Leather can be produced from the skin of any animal. Throughout history many leathers have been made across times, regions, and through different methods.
The most common today are cow, sheep, goat, and pig. Though, most any type can be obtained if needed for a project. Let’s explore some of the more common, and less common types of leather below.
In general, when speaking about animal leathers, those from larger animals such as cattle are referred to as “hides”. Those from smaller animals such as rabbits or pigs are referred to as skins. Also in terms of volume, cattle leather makes up about 67% of the total annual leather production around the world.
Cows are female cattle that have had calves. They are very common, and popular. Cow leather is a thick, soft leather that works well for most common leather needs.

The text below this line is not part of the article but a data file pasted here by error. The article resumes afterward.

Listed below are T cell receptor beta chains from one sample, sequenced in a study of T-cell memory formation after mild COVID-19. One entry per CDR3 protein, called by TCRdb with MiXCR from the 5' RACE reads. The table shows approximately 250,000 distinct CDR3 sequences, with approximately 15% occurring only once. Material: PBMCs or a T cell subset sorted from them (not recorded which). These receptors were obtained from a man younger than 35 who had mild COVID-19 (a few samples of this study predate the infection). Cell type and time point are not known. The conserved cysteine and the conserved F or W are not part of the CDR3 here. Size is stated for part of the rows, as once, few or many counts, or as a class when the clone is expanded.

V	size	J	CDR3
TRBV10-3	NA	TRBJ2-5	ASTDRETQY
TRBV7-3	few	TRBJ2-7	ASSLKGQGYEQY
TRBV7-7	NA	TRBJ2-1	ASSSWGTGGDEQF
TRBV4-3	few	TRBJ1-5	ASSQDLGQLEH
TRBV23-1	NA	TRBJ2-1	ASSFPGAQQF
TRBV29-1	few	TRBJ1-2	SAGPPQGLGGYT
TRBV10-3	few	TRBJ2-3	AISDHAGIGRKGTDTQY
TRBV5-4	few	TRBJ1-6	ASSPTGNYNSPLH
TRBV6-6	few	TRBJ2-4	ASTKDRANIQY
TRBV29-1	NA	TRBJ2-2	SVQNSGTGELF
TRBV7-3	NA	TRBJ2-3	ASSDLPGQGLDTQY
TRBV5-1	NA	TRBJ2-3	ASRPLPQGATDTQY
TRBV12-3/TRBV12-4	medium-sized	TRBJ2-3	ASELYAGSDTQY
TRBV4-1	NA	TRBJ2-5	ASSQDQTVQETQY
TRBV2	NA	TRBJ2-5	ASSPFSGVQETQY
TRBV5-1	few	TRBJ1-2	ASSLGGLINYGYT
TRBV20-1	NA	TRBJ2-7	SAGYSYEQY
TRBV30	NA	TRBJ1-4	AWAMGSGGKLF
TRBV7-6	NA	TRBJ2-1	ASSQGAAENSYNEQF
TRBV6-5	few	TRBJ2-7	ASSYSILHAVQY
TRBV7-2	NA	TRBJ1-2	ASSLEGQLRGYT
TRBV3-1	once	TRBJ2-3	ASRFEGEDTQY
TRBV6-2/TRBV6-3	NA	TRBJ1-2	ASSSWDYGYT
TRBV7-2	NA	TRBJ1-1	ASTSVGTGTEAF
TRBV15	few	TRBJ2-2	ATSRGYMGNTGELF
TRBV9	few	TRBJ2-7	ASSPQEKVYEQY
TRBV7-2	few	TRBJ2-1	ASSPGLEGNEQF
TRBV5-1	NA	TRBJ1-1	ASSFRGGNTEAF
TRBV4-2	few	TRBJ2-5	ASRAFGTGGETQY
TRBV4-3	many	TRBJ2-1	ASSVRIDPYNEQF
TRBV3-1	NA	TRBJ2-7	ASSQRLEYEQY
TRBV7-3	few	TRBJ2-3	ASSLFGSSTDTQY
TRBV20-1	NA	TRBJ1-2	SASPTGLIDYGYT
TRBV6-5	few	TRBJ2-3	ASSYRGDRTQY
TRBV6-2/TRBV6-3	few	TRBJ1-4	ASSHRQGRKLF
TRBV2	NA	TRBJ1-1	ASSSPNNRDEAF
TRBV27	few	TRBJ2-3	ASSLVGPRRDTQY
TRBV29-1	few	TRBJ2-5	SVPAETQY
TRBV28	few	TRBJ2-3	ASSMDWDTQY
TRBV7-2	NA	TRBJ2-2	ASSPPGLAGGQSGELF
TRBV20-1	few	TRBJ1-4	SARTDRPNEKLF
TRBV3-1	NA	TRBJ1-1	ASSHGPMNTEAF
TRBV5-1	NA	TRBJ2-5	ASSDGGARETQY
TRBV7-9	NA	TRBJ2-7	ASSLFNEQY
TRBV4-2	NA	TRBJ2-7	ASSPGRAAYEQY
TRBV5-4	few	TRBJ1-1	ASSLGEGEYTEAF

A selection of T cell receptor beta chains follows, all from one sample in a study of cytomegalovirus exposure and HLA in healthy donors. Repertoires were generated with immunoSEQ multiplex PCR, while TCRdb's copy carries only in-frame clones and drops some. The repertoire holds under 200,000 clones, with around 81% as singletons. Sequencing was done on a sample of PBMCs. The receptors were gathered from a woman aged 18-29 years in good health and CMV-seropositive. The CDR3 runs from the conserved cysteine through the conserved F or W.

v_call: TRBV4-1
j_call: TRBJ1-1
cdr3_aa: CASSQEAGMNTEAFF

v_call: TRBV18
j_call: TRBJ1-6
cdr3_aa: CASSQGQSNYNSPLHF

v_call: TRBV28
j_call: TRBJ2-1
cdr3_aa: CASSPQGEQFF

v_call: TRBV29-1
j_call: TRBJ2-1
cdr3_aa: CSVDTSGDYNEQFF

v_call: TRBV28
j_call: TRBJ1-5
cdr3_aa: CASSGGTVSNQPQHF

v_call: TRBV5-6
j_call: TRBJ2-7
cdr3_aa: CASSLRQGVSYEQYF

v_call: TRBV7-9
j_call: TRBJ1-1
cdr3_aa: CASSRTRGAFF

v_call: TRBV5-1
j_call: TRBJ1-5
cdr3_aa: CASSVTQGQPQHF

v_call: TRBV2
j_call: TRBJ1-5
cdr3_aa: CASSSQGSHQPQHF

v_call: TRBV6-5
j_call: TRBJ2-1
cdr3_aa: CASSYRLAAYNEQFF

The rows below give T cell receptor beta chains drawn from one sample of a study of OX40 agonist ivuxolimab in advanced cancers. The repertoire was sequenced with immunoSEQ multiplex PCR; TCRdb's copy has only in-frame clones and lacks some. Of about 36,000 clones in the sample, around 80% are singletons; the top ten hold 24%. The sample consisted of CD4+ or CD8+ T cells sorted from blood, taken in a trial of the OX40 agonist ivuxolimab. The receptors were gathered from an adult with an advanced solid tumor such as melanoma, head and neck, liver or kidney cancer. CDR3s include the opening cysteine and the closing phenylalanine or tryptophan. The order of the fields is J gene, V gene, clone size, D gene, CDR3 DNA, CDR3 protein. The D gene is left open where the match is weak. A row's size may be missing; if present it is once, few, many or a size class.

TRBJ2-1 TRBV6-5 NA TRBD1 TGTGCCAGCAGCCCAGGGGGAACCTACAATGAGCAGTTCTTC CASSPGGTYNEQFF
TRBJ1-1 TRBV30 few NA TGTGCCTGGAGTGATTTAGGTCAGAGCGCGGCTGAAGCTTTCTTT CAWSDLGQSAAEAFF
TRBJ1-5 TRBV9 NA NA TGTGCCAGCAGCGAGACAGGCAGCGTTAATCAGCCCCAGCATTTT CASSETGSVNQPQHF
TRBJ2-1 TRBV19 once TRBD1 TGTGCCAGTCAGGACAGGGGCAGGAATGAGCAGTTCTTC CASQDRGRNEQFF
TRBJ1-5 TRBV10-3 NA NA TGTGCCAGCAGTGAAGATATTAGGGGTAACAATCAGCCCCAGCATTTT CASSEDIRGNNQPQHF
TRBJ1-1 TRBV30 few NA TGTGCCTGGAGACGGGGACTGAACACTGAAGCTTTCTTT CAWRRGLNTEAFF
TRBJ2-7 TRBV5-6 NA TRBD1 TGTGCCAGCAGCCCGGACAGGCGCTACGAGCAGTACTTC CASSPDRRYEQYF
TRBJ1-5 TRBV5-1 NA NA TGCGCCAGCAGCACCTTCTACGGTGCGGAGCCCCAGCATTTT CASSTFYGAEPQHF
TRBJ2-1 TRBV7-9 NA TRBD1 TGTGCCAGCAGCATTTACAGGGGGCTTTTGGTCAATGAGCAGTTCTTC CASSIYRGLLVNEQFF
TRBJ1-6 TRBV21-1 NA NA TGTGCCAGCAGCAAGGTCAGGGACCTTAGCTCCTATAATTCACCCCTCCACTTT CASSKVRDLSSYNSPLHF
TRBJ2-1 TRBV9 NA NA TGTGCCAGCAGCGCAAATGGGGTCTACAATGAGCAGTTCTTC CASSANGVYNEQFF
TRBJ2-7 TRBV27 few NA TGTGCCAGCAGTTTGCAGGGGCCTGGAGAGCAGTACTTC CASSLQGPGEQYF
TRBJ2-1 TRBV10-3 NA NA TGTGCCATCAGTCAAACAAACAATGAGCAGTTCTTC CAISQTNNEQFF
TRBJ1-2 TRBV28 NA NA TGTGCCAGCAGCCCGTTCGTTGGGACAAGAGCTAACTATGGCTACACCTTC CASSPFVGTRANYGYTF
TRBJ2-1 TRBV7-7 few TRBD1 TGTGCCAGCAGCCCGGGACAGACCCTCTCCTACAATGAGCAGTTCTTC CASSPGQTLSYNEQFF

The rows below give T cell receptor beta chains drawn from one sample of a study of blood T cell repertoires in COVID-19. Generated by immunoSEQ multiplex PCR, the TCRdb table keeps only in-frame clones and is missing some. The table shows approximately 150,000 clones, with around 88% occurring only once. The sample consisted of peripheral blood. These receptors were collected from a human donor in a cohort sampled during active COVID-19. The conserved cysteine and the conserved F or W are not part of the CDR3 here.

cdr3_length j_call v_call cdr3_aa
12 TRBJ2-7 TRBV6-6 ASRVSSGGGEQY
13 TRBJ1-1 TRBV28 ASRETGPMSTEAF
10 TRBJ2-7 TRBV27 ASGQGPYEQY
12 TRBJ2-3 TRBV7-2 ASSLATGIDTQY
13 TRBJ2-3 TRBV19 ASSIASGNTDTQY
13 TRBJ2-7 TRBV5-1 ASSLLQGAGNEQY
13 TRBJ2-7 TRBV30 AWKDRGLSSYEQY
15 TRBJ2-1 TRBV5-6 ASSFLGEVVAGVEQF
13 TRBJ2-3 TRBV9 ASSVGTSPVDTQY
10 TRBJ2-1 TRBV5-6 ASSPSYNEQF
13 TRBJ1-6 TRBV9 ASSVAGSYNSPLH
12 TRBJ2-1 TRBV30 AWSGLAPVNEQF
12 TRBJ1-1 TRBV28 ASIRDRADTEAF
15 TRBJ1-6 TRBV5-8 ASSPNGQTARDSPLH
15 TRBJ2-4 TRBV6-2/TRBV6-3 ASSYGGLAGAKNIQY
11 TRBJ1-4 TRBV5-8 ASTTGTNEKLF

Bulls are un-castrated male cattle. They have higher levels of testosterone and in general, thick, heavy hides. Bull leather is useful for thicker leather uses such as in heavy belts and show and boot soles. A low ratio number of male cattle are kept as bulls, to reproduce the breeds, so much lower amounts of bull leather are usually available than other types.
Sheep leather, also called sheep skin, is popular because it often has one side as leather and the other covered in wool. the wool naturally draws perspiration away from the wearer. This makes it an ideal leather for use in year-round seat upholstery, shoes, slippers, boots, and moccasins. Sheep leather, including lamb leather) makes up about 12% of the total leather production around the world.
Goat leather is a very soft, strong, and durable leather. It is used often in the production of shoes, boots, gloves, rugs, and bags. The skins are supple and flexible, making for a comfortable feel. Goat and kid (young goat) leather makes up about 11% of the total leather production around the world.